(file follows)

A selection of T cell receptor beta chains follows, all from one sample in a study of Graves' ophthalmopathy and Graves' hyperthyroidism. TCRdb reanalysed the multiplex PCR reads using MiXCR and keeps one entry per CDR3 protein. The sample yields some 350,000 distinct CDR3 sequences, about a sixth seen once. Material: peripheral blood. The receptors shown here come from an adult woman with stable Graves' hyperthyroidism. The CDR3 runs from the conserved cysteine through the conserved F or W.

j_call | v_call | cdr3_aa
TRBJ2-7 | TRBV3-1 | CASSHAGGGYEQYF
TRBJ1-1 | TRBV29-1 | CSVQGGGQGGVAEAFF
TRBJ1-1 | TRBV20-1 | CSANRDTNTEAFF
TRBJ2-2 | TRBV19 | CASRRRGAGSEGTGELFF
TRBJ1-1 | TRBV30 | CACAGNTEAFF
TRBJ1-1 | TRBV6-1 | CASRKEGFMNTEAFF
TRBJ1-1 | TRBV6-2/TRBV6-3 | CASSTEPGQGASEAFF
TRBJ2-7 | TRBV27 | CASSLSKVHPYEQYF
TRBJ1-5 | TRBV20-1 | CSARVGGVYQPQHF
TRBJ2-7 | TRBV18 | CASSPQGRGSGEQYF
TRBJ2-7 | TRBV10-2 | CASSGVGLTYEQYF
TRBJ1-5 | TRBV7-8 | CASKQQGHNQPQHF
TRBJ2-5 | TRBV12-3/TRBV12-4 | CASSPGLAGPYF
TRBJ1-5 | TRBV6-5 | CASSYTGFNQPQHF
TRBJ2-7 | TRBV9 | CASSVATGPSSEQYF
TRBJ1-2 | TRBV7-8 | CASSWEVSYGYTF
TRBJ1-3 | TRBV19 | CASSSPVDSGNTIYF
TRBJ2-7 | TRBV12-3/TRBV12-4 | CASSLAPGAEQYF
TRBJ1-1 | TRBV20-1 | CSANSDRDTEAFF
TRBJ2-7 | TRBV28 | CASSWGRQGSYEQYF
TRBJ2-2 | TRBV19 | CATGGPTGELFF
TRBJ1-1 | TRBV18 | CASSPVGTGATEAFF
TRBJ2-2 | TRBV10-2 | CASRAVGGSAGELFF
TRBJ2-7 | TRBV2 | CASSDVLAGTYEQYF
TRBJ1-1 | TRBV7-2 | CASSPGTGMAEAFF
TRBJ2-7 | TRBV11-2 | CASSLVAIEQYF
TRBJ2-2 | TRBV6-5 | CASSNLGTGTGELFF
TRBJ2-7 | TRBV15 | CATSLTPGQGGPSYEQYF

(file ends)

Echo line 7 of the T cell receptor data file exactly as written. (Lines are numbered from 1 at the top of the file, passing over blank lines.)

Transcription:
TRBJ1-1 | TRBV30 | CACAGNTEAFF